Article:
Viewpoint

Memo to the young: Your uncast ballot is a vote against hope

Logan Snyder, 16, of Rock Hill showed his patriotic spirit at BB&T BallPark on July 3, 2015.
Logan Snyder, 16, of Rock Hill showed his patriotic spirit at BB&T BallPark on July 3, 2015. tsumlin@charlotteobserver.com

This is to all my awesome young adult friends, and it has nothing to do with my support for any particular candidate. I respect, love and believe in you, as I hope you already know. I hope you’ll take a moment to listen to my thoughts.

You may want to read it all, or not.

I hear that some of you are refusing to vote on Election Day as a way of protesting, or “buying out” of, a political system that we all know is massively broken and corrupt. Believe me: If thoughtful people like you don’t vote, the people who will win are the ones you least want to govern.

We all know that not deciding is actually deciding.

Making a statement of protest by refusing to vote is a dangerous and self-defeating idea. When people buy out, it guarantees only that things will continue getting worse. In the real world, not participating isn’t very different from not caring. But I know you do care.

If several million people hadn’t made a habit of marching in the streets of Washington, D.C., it’s likely the Vietnam War would have dragged on for at least another decade, and the Vietnam memorial wall in D.C. would have been a lot bigger.

So one vote does matter, when combined purposefully with those of other like-minded people. You can be a very powerful group. But you’re powerless if you stay out of the decision, and the people who like the system the way it is will come out golden.

You may not be completely happy with, or feel enthusiasm for, any candidate. That’s beside the point. Nobody is without flaws, and you probably won’t agree completely with anyone about everything. There’s nothing wrong with picking the lesser of however-many evils. Less evil is a good thing.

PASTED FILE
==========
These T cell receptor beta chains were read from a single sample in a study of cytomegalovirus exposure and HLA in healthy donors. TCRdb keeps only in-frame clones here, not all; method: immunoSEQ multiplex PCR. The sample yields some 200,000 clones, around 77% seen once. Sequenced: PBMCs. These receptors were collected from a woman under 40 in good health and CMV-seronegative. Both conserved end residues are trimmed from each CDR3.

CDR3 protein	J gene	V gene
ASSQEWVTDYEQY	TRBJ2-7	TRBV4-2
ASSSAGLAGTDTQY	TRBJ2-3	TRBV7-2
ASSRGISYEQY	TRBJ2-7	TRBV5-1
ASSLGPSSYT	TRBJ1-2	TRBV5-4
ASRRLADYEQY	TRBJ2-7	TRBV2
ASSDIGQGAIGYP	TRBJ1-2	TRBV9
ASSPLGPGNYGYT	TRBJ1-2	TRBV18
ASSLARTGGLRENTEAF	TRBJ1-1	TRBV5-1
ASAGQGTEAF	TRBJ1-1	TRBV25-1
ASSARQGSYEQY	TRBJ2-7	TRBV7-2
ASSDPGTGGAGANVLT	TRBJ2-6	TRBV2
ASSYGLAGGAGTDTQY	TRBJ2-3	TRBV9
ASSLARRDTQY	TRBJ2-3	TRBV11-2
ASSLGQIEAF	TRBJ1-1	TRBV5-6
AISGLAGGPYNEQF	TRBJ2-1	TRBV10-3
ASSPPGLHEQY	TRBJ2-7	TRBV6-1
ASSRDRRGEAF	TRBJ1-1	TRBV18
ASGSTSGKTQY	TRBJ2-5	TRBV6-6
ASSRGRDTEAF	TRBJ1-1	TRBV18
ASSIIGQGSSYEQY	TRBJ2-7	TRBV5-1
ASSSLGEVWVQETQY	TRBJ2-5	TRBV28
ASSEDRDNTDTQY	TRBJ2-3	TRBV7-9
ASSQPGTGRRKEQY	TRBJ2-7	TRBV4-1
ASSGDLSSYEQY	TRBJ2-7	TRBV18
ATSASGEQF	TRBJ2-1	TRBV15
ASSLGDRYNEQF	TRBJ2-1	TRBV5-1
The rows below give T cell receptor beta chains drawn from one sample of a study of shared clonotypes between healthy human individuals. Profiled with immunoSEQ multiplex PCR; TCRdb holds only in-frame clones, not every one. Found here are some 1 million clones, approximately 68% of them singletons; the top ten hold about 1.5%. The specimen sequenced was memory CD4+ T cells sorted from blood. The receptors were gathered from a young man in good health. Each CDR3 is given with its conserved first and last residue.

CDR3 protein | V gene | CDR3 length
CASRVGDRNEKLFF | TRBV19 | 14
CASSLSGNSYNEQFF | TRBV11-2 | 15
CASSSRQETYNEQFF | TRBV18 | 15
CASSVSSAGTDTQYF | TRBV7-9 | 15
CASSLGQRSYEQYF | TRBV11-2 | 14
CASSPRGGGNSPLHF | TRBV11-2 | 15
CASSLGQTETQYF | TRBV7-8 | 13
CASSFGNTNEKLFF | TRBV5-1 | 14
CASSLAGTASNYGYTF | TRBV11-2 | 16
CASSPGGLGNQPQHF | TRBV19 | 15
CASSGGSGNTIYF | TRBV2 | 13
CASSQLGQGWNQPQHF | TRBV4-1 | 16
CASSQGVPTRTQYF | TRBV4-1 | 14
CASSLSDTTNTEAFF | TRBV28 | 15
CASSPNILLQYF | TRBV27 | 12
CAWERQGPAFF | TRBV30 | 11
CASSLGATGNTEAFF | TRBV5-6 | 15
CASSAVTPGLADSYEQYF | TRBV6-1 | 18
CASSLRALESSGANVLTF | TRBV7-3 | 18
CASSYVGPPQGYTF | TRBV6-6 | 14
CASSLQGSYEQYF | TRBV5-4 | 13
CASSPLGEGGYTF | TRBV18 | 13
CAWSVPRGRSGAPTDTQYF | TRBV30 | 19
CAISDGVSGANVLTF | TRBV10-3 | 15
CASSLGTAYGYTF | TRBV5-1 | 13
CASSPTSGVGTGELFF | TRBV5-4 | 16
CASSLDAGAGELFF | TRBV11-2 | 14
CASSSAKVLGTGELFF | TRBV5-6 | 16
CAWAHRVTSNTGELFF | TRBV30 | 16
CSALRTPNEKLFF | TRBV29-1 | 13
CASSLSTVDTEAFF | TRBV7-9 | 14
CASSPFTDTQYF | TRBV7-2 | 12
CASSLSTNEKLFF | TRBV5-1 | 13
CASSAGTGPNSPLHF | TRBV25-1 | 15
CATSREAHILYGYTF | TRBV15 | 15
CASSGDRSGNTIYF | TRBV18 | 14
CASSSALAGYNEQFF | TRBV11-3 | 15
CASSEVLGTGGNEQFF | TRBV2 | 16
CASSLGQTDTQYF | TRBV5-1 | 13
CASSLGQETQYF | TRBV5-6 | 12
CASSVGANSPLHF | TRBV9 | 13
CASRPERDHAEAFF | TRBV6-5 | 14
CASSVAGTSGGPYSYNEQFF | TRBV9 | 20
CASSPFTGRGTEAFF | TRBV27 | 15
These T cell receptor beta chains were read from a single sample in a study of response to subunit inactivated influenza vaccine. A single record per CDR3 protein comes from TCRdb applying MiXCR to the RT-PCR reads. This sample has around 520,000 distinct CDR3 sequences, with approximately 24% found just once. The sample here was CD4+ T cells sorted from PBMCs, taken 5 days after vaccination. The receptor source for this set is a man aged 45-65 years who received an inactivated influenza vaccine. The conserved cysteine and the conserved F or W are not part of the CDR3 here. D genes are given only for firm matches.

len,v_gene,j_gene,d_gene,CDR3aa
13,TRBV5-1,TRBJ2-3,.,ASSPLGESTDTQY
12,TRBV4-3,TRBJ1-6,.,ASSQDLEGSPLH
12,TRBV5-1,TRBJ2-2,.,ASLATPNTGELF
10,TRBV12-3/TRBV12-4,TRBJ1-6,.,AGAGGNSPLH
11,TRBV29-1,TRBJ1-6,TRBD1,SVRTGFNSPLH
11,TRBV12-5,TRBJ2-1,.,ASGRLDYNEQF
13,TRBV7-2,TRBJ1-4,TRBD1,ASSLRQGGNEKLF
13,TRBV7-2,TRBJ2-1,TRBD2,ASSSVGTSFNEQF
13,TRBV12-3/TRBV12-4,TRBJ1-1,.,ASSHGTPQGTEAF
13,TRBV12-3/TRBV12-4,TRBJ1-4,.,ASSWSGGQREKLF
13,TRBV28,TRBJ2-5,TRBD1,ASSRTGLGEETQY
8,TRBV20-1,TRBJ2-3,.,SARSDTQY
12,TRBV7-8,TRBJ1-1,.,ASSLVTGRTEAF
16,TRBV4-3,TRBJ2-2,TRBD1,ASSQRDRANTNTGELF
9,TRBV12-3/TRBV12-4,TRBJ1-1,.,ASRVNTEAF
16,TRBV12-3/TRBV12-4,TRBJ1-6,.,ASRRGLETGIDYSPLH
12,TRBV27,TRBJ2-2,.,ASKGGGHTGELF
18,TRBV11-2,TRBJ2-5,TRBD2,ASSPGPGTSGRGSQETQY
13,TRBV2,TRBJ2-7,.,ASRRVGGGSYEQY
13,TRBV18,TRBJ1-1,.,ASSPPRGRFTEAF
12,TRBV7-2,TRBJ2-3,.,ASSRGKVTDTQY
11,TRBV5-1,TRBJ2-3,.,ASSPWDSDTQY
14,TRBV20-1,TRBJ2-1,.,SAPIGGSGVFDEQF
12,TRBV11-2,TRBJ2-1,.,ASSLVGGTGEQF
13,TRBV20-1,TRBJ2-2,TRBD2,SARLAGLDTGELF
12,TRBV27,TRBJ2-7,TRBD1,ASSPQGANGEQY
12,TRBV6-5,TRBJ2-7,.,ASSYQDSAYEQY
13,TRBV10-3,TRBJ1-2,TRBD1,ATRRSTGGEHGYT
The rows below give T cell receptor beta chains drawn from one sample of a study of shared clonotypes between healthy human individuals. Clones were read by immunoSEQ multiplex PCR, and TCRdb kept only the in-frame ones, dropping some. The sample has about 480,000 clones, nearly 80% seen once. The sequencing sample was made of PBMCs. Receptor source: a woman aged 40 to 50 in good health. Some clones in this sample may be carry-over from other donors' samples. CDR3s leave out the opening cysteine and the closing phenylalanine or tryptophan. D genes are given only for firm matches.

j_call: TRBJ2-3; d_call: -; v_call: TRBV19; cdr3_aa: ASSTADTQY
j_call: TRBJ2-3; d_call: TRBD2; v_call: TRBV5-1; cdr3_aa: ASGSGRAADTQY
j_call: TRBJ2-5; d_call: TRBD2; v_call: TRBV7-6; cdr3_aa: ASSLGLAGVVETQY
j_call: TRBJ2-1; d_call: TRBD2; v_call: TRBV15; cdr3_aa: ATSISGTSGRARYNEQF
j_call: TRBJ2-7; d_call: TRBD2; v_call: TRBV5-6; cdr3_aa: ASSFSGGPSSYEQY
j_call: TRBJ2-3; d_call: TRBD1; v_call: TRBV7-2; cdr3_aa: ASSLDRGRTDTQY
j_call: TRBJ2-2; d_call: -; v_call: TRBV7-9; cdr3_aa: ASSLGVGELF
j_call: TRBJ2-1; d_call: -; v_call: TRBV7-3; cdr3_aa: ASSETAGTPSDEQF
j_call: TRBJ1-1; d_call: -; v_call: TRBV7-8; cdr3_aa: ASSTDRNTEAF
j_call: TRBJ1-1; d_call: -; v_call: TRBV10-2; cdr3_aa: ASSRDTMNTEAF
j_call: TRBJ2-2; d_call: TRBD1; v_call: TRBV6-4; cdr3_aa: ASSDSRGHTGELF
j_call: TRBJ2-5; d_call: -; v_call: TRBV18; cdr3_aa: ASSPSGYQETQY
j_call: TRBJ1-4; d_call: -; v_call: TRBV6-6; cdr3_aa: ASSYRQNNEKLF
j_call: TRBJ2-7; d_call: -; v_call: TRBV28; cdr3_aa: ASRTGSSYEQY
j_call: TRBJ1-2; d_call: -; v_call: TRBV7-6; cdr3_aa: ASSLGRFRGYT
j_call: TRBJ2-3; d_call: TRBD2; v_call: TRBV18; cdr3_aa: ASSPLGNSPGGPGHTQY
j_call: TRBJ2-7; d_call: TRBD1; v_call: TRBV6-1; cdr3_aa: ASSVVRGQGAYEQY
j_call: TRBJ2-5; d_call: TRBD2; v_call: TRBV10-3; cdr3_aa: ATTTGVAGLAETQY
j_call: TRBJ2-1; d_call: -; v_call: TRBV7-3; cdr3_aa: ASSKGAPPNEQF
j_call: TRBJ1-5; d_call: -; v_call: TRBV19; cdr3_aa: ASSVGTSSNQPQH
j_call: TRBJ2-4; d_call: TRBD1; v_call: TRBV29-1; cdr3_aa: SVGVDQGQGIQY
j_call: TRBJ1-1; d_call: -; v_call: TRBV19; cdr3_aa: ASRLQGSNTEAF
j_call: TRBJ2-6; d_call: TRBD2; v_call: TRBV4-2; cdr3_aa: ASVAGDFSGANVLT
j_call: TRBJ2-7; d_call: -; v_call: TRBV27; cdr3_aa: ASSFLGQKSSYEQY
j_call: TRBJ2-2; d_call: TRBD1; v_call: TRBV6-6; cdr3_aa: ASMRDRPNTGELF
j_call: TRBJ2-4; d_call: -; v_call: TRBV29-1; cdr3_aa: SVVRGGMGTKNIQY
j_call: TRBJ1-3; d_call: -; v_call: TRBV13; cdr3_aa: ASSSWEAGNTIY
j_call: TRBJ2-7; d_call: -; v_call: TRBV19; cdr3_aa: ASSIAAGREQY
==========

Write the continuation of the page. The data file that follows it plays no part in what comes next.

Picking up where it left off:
You may believe there’s no way to win in a broken system. I’m skeptical that we could overhaul the system so that it works the way it was supposed to: of, by and for all the people. The basic outline of U.S. government was written into the Constitution, but the framers didn’t anticipate the way it would evolve over 230 years of the deadlocked battle between the best and the worst of human nature, fought inside the heads of the people in the seats of power.

Now it has grown into an awkward, ugly, rude but extremely powerful and dangerous beast, which thinks winning is the only thing of value to be gained in government.

One election may move the needle only a few points one way or another, in terms of political philosophy.

But sometimes an election can put us on a path that becomes a permanent direction, for better or worse. (For example, when did we all decide it was OK to scream insults at each other as a way of winning a political point?)

Until we’re all divided into armed camps shooting at each other in another civil war, the vote is the power you have to change what you want to change. When someone is elected who you think may listen to your ideas with an open mind (and it’s your own job to get them elected), you let them know what your ideas are and ask them to work on making them real.

That’s how lasting change happens.

Scott Verner is a former Observer editor.

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